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September 12, 2018

Philly's 3rd Congressional District is least 'elastic' in the entire country

Democratic voters have proven time and again to be resolute, according to FiveThirtyEight

Politics Midterms
Carroll - PA Primary Voting Day Thom Carroll/PhillyVoice

Voting machine operator James D. Lander waits for primary voters on Tuesday, May 15, 2018, at the polling location inside Hair Vyce Studio at 4828 Baltimore Ave. in West Philadelphia.

Less than two months away, this year’s high-profile midterm elections seem more hotly anticipated than usual, thanks in large part to a contentious 2016 presidential election and a tumultuous political climate that could include future presidential impeachment proceedings.

In Pennsylvania, all 18 seats in the U.S. House, plus a U.S. Senate seat, will be determined in early November. How will Philadelphia factor into the state’s political direction?

The 3rd Congressional District in Philadelphia is the most consistent of all 435 districts nationwide, according to a new bit of data analysis by FiveThirtyEight. (Technically, Illinois' 7th District, which covers parts of Chicago, is as consistent.)

With the redistricting of Pennsylvania’s congressional map earlier this year, the areas of the city – West Philadelphia, Northwest Philadelphia and Center City – now fall into the 3rd District. (The rest of the city – Northeast Philadelphia, the River Wards and parts of North Philadelphia east of Broad Street – make up the 2nd District.)

According to Nathaniel Rakich, one of the authors of the analysis, FiveThirtyEight was able to account for the redistricting because it based the analysis largely on data from the Cooperative Congressional Election Study, which he called "essentially a national exit poll." 

Rather than looking at historical data, Rakich said, the authors were able to "reconstruct the demographics of each district and model it from there. So the lack of previous election results didn't actually matter."

FiveThirtyEight's analysis focused on “elasticity,” a measure of how likely a district is to change its political leaning based on changes in national politics. Its calculation takes into account party affiliation and demographic characteristics like race and religion, and then estimates how much or how little that district is likely to shift between elections.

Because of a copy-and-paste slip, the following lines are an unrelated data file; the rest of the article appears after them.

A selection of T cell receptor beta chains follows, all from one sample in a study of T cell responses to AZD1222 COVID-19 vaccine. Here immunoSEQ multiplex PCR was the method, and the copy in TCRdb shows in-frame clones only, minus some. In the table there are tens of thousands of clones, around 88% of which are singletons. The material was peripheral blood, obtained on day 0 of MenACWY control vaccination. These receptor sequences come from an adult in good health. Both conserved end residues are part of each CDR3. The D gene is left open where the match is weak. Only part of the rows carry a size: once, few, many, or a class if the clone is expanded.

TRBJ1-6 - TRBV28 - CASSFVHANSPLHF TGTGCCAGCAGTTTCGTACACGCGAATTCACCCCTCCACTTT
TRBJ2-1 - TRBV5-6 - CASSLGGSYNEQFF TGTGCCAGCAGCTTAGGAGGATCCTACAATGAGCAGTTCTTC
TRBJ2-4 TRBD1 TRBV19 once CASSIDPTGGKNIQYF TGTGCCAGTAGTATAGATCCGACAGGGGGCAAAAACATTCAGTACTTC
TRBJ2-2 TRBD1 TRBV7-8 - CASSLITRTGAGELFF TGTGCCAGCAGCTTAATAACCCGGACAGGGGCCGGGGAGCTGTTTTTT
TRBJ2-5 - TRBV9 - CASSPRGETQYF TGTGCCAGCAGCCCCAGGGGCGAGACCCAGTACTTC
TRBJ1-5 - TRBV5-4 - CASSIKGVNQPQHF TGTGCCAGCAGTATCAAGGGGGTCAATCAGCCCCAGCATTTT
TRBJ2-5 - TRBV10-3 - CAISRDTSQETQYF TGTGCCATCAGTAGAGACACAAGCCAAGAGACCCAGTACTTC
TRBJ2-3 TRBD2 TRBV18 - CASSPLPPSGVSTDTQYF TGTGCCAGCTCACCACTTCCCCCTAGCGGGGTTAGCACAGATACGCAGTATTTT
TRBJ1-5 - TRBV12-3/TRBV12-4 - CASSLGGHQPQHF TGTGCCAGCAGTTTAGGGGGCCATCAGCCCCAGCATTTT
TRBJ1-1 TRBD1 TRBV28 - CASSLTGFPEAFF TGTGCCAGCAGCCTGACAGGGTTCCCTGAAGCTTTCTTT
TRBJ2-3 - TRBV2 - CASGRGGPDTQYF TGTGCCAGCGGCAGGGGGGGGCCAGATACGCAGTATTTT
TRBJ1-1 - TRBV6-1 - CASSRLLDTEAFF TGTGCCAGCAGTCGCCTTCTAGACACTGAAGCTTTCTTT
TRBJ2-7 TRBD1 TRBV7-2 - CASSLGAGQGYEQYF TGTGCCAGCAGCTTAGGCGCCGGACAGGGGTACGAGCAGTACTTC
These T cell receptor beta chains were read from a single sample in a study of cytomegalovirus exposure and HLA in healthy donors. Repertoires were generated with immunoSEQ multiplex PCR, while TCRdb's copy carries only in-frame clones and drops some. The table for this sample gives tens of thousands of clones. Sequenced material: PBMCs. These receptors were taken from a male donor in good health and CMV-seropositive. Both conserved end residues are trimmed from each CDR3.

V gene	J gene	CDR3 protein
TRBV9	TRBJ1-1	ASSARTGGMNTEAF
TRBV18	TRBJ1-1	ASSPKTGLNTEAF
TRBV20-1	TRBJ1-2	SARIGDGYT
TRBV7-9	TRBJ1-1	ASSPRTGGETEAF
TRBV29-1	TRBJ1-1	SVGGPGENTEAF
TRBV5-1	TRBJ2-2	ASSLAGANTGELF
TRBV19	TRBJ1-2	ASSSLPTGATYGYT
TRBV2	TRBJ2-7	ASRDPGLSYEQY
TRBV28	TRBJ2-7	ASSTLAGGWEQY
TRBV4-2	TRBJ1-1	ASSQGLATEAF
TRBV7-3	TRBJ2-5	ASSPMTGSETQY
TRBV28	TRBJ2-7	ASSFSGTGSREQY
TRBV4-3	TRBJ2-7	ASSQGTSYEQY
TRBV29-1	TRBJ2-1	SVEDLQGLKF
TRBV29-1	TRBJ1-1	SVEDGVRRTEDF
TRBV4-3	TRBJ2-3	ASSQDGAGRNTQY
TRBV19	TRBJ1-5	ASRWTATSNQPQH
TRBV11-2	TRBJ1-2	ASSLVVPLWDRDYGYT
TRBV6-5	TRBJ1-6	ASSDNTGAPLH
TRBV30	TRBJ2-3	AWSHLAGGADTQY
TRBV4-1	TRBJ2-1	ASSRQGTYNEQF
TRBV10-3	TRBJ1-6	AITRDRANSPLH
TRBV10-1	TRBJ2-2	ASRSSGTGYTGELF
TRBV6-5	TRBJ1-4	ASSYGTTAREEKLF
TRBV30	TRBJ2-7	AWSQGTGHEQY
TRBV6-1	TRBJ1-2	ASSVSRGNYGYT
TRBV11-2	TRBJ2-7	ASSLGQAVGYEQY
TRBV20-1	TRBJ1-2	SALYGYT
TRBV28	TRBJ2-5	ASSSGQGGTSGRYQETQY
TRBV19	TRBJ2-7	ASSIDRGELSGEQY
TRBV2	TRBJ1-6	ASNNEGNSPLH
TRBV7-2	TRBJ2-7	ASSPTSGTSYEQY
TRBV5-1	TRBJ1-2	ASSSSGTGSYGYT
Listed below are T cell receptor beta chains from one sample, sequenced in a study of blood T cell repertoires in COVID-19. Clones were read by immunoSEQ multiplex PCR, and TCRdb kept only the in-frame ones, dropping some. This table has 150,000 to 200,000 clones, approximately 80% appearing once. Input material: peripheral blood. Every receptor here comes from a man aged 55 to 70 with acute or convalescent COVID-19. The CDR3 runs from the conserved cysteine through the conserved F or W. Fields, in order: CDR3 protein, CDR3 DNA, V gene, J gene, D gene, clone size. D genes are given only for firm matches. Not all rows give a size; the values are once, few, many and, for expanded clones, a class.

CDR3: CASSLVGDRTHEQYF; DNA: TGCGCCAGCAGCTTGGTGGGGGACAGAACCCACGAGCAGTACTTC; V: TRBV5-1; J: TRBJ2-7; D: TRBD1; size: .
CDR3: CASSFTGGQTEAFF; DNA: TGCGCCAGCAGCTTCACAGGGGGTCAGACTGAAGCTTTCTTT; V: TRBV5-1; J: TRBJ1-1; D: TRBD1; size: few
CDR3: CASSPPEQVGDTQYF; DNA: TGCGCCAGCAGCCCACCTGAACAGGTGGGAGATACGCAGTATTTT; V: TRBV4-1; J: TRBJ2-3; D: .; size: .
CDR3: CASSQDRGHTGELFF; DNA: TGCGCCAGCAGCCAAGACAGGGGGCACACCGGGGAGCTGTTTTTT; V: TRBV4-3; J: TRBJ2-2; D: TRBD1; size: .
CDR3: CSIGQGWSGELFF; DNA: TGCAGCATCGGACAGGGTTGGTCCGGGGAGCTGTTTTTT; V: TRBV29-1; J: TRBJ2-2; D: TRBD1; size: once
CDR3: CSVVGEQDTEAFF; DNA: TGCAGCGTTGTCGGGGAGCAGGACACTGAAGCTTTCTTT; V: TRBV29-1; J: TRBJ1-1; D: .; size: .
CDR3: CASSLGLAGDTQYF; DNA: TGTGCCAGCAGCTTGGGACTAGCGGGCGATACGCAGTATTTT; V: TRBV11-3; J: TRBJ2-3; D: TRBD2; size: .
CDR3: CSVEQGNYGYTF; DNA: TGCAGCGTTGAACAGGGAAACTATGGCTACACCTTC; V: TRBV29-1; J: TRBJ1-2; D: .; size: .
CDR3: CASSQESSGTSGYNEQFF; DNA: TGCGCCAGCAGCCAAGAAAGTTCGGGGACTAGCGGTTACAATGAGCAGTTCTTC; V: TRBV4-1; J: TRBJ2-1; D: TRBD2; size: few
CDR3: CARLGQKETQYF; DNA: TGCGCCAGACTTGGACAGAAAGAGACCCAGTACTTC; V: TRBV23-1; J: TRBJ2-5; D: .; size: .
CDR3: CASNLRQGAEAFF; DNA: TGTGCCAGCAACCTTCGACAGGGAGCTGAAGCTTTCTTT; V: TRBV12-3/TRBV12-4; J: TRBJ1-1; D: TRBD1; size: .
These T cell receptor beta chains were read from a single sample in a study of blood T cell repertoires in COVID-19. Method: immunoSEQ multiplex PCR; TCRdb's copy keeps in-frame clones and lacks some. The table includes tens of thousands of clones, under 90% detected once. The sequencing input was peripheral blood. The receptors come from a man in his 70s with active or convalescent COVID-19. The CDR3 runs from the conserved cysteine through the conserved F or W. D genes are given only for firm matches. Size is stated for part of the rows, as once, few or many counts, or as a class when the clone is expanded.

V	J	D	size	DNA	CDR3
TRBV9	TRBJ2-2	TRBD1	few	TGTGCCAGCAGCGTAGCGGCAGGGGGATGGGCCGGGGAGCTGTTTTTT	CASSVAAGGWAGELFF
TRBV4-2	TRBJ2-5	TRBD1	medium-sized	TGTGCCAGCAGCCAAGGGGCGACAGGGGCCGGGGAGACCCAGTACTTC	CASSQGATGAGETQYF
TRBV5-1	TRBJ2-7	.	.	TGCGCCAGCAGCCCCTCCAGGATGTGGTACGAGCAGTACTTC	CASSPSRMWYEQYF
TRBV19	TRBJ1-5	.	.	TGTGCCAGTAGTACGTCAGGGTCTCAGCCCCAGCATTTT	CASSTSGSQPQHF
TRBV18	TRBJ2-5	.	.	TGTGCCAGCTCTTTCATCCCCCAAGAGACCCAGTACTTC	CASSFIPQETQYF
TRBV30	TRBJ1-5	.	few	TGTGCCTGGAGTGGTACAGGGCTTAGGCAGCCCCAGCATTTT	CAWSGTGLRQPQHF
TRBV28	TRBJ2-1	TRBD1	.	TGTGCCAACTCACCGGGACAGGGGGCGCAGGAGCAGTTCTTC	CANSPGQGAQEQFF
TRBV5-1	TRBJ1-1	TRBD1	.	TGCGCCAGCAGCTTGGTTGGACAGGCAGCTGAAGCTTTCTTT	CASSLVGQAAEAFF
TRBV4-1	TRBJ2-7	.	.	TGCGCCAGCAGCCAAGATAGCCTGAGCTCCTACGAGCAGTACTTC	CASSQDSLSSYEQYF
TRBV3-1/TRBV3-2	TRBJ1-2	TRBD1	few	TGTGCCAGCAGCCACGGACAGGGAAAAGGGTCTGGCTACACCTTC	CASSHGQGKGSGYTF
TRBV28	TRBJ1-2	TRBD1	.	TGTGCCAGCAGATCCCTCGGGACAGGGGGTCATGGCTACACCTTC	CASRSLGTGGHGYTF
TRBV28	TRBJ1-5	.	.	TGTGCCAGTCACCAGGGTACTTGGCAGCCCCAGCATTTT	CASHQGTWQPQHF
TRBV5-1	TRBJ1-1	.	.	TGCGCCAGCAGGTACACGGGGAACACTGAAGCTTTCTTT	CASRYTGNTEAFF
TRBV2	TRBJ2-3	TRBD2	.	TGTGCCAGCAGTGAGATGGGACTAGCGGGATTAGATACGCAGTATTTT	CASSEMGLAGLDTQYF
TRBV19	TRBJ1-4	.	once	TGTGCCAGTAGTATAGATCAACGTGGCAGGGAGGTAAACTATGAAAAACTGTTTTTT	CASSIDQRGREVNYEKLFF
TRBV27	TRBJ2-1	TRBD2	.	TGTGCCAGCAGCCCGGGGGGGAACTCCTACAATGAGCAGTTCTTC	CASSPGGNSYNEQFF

Here’s FiveThirtyEight explaining why the 3rd District is the least-elastic in the United States:

“Pennsylvania 3rd: 0.72

On the other end of the spectrum, Pennsylvania’s 3rd District, covering downtown Philadelphia, is the most inelastic district the nation has to offer. That makes sense, given that it’s majority-African-American, a group that consistently votes for Democrats at rates around 90 percent.”

The district is the only one in the state with a majority African-American population: 56.5 percent of the district’s population is black, according to the most recent available data. (The 2nd District has the second-highest African-American population in the state).

And if we look at election results, it’s not much of a surprise that the 3rd District earned this distinction. It one of only two districts in the state that failed to shift an entire percentage point between the last three presidential elections. The other, the 5th District, which includes Delaware County, South Philadelphia and part of the Main Line in Montgomery County, rested between 62.6 and 63.4 percent in favor of the Democratic candidates.

But the 3rd rested between a staggeringly high 90.9 and 91.8 percent in favor of the Democratic candidates, in line with FiveThirtyEight's data point about African-American voters choosing Democrats roughly 90 percent of the time.

All of this is to say, while there are plenty of unknowns coming down the pike in November’s elections, if there’s one thing that’s a safe bet, it’s that 3rd District voters will re-elect Democratic incumbent Dwight Evans to Congress over Republican challenger Bryan Leib.


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